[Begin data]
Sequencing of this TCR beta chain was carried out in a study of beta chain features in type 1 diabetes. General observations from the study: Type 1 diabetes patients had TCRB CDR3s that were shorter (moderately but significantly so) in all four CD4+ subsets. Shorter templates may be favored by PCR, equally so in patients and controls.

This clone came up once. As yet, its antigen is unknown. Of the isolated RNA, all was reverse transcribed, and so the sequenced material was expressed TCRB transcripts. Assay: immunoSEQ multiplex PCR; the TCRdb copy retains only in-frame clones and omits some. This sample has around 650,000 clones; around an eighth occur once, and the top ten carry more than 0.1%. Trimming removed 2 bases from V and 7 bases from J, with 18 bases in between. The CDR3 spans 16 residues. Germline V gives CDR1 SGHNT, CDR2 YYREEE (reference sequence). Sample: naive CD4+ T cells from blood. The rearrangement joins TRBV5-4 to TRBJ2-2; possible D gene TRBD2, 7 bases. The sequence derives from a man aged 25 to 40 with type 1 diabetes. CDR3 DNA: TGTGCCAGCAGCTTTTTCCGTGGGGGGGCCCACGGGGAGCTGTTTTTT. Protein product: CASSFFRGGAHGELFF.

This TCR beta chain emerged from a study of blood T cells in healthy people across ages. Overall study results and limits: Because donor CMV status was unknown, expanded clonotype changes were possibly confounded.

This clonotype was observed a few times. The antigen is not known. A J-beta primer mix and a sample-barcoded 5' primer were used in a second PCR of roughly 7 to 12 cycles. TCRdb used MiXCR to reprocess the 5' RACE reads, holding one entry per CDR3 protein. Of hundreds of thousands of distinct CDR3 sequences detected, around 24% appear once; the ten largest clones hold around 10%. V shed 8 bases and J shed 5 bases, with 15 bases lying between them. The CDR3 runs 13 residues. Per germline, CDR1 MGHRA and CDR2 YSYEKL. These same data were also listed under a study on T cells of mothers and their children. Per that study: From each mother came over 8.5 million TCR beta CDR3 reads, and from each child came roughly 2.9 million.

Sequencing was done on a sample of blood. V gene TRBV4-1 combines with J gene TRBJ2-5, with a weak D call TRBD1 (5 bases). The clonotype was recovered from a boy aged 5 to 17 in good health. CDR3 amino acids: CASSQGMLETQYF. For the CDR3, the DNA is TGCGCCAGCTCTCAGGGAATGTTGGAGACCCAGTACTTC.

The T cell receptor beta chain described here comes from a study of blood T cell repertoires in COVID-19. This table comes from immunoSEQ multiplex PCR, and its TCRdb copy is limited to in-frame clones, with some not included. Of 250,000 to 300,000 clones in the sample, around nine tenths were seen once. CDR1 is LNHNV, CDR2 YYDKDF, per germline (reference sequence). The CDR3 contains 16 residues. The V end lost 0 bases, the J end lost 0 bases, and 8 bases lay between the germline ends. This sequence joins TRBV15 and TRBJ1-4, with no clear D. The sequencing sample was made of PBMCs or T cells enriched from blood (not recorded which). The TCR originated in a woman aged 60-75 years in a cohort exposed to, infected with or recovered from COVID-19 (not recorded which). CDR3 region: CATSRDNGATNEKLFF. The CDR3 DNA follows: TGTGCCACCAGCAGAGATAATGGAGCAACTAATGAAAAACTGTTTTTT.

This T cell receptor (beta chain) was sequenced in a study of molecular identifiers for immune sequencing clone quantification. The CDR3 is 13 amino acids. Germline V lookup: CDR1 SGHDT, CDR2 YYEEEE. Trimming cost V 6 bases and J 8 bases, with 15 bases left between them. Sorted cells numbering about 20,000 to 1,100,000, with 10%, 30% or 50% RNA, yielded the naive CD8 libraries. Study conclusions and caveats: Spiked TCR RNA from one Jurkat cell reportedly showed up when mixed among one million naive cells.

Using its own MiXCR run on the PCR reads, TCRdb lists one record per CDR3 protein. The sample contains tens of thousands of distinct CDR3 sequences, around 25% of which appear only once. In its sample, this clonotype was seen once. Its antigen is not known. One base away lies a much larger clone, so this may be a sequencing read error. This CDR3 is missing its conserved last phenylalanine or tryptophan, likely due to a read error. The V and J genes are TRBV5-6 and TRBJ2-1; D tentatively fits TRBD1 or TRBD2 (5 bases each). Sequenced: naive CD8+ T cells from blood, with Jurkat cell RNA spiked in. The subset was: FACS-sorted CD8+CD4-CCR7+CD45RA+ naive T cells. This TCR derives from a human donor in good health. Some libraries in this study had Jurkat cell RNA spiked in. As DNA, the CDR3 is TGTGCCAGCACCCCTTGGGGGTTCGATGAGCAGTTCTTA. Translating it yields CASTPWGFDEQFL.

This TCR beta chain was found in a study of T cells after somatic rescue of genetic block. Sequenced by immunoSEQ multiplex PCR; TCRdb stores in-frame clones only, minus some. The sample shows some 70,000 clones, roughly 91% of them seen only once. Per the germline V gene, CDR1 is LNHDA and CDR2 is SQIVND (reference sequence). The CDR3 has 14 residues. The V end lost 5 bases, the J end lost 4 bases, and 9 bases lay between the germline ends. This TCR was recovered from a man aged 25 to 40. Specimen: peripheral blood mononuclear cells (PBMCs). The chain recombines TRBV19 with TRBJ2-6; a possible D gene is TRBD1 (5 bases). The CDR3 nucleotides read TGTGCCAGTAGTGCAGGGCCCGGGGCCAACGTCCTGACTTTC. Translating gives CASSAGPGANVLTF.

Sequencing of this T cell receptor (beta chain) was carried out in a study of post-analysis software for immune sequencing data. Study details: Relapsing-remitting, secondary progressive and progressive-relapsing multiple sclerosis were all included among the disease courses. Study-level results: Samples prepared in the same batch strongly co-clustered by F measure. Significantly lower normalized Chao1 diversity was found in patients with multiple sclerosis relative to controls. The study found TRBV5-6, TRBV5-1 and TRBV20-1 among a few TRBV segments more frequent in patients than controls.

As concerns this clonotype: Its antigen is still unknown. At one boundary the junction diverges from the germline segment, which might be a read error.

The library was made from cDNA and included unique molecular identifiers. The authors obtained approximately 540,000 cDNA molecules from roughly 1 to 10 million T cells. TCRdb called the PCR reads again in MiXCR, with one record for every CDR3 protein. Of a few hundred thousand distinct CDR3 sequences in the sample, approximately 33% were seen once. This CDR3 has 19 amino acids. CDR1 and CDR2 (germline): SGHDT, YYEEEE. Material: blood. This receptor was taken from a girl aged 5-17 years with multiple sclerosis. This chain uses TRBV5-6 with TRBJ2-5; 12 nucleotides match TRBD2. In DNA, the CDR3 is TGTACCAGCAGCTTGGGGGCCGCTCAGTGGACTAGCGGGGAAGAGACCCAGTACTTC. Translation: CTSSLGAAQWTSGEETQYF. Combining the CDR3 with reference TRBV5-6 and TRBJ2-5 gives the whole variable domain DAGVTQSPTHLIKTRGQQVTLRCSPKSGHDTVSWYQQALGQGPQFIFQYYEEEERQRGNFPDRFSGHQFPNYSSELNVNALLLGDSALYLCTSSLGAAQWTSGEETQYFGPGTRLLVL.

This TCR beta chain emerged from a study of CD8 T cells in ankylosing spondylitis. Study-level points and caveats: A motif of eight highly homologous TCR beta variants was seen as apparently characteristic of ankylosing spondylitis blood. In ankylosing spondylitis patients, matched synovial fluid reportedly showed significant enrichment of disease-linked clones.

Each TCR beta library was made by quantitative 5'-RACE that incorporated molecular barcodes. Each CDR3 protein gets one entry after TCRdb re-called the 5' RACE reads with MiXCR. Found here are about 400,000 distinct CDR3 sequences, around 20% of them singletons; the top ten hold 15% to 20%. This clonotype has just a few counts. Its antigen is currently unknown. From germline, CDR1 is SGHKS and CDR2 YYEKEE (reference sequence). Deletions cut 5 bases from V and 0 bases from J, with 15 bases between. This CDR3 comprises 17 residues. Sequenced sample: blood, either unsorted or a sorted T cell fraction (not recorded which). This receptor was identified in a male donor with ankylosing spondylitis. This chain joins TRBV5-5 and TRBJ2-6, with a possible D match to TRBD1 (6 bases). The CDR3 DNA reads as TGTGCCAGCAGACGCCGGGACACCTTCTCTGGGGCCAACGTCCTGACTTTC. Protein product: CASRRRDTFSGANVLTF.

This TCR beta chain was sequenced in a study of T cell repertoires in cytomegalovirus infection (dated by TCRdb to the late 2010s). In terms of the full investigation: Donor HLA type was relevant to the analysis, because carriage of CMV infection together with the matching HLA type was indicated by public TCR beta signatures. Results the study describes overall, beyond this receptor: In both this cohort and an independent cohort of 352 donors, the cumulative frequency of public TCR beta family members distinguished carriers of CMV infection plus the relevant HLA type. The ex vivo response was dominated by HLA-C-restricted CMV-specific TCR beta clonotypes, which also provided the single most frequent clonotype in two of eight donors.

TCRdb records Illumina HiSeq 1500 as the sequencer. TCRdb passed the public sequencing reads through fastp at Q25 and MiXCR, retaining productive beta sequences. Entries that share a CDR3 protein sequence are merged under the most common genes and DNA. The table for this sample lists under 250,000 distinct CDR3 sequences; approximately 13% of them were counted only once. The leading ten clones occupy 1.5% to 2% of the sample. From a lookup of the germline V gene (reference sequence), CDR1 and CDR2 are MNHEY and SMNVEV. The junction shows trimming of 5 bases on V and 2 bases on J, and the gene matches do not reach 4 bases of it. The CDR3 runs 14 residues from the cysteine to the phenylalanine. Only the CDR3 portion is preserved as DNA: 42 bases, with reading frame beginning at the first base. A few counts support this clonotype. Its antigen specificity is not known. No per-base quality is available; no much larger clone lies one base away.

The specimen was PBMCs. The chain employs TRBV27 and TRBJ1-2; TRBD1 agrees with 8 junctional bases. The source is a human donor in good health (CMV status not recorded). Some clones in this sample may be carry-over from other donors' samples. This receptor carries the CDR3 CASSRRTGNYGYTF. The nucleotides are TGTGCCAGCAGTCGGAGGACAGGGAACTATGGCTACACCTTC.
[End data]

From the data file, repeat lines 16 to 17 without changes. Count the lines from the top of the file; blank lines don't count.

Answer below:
TCRdb records Illumina HiSeq 1500 as the sequencer. TCRdb passed the public sequencing reads through fastp at Q25 and MiXCR, retaining productive beta sequences. Entries that share a CDR3 protein sequence are merged under the most common genes and DNA. The table for this sample lists under 250,000 distinct CDR3 sequences; approximately 13% of them were counted only once. The leading ten clones occupy 1.5% to 2% of the sample. From a lookup of the germline V gene (reference sequence), CDR1 and CDR2 are MNHEY and SMNVEV. The junction shows trimming of 5 bases on V and 2 bases on J, and the gene matches do not reach 4 bases of it. The CDR3 runs 14 residues from the cysteine to the phenylalanine. Only the CDR3 portion is preserved as DNA: 42 bases, with reading frame beginning at the first base. A few counts support this clonotype. Its antigen specificity is not known. No per-base quality is available; no much larger clone lies one base away.

The specimen was PBMCs. The chain employs TRBV27 and TRBJ1-2; TRBD1 agrees with 8 junctional bases. The source is a human donor in good health (CMV status not recorded). Some clones in this sample may be carry-over from other donors' samples. This receptor carries the CDR3 CASSRRTGNYGYTF. The nucleotides are TGTGCCAGCAGTCGGAGGACAGGGAACTATGGCTACACCTTC.